President Obama is right to have declared a red line on the Assad regime's use or movement of chemical weapons in Syria. The ban on the use and possession of chemical weapons, as embodied in the Chemical Weapons Convention (CWC), is one of the main pillars of global security established by the international community with US leadership in the wake of the Cold War. 188 nations are parties to this landmark disarmament treaty, which eliminates an entire class of weapons of mass destruction under a comprehensive verification regime.
The central question is not why President Obama has declared a red line but why 187 other heads of state have not.
Syria, one of only a handful of states not to be a party to the Convention, is the first country to arrogantly and blatantly defy the international community of nations since the entry into force of the CWC fifteen years ago by publicly acknowledging its possession of chemical weapons, flagrantly threatening their use against its own population and prohibiting an international investigation into the suspected use of chemical weapons in the civil war. The crisis in Syria is also the first in the 21st century playing out the much-feared post Cold War scenario of a crumbling regime potentially losing control of it weapons of mass destruction most dangerously to terrorist groups.
Every signatory of the treaty should now be embracing the red line, urging immediate action to establish control over the stockpiles and calling for immediate entry into Syria for the UN inspectors. The President of the United States should be mobilizing this group -- this coalition of the already committed -- more effectively as part of the US response to the crisis.
The momentum for the conclusion of the Convention fifteen years ago was sparked by the lack of international action the last time these weapons of mass destruction were used by Saddam Hussein in the Iran-Iraq War and then against his own people. The obscene images of the deaths and casualties from Saddam's use of chemical weapons followed by the use of chemical weapons in the terrorist attacks on the Tokyo subways, rallied the international community to say never again.
During the 1990s the international community of nations both collectively and individually put concerted diplomatic pressure on the United States to bring its leadership to bear, as the world's only superpower, to conclude the negotiations on the Convention and then to ratify it so that the CWC could enter into force with both the US and Russia, the largest possessors of chemical weapons, as original member states. Recognizing that such a ban was in the US national security interests, President George H.W. Bush and then President Clinton provided that leadership.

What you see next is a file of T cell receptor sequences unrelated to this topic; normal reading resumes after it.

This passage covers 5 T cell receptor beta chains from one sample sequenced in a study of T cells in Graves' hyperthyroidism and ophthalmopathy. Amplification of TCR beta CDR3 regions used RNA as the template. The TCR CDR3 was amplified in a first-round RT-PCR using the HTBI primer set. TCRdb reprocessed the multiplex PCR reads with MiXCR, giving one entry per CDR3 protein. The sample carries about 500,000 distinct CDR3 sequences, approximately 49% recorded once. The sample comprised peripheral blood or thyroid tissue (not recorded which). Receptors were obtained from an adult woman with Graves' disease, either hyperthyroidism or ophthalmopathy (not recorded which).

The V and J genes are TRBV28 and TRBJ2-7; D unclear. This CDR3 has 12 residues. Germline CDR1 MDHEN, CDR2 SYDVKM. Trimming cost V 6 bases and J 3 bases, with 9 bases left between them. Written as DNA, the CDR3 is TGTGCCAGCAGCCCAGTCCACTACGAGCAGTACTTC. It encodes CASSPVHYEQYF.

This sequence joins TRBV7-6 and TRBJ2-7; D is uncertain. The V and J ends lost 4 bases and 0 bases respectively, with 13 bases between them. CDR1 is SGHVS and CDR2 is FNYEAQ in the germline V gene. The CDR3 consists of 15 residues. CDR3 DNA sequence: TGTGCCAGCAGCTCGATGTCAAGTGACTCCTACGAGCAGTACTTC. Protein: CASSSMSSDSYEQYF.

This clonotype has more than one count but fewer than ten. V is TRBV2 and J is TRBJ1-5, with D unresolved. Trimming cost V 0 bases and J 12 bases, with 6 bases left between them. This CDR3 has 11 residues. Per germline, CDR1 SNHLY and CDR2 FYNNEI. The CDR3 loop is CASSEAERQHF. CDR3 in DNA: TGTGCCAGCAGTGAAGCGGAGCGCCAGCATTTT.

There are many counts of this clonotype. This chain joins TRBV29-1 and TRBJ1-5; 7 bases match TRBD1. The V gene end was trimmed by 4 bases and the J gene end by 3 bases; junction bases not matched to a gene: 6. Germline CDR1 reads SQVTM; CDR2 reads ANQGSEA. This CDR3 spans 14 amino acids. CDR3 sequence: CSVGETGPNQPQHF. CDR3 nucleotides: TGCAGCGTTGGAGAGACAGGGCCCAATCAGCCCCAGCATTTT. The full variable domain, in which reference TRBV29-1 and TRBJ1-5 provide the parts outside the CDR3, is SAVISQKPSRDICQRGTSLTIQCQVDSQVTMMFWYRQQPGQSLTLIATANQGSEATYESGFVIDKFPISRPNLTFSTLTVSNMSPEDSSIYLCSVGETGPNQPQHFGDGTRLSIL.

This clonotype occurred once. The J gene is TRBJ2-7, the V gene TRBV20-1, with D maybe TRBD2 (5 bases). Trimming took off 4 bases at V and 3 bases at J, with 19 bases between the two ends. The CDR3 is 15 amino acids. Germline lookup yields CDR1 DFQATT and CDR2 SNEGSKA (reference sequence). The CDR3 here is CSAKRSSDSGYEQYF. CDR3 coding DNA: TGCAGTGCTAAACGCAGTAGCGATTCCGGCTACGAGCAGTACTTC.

When the Assad regime admitted last summer that it had chemical weapons and that it was willing to use them against its own people, it seemed like, except for the United States, we were back in the 1980s when a less committed international community turned a blind eye towards the use of chemical weapons.
As Chinese President Xi Jinping recently said regarding North Korea, no one single nation should be allowed to throw a region and even the whole world into chaos for selfish gain. In this battle, it is 188 to 1. With those odds, the chemical weapons convention regime is not the regime that should be seen as tottering.
While the CWC can hail as its greatest accomplishments its near universal acceptance and the reducing of existing chemical weapons stockpiles by over 80% to date, its has also marked its 15th anniversary with its greatest challenge -- the crisis in Syria. It is past time for the 188 signatories both collectively and individually to put direct pressure on the Assad regime to stop the use and possible lose of control of its chemical weapons. It is past time for the US to mobilize this international effort as part of its response to the Syrian crisis.
The importance of the US leveraging the international arms control regimes and mobilizing a collected international response reaches beyond the viability of the CWC. Iran and North Korea are launching a similar challenge to the Nuclear Non-Proliferation Treaty (NPT), which has about an equal number of nations as parties to that treaty. President Obama and the world community need to show these treaties have meaning and that outliers like Syria, Iran and North Korea will not be allowed to determine global security against the will of the international community of nations.
Dr. Lori Esposito Murray was Special Advisor to President Clinton on the Chemical Weapons Convention. She currently holds the Distinguished Chair for National Security at the US Naval Academy sponsored by the Class of 1960.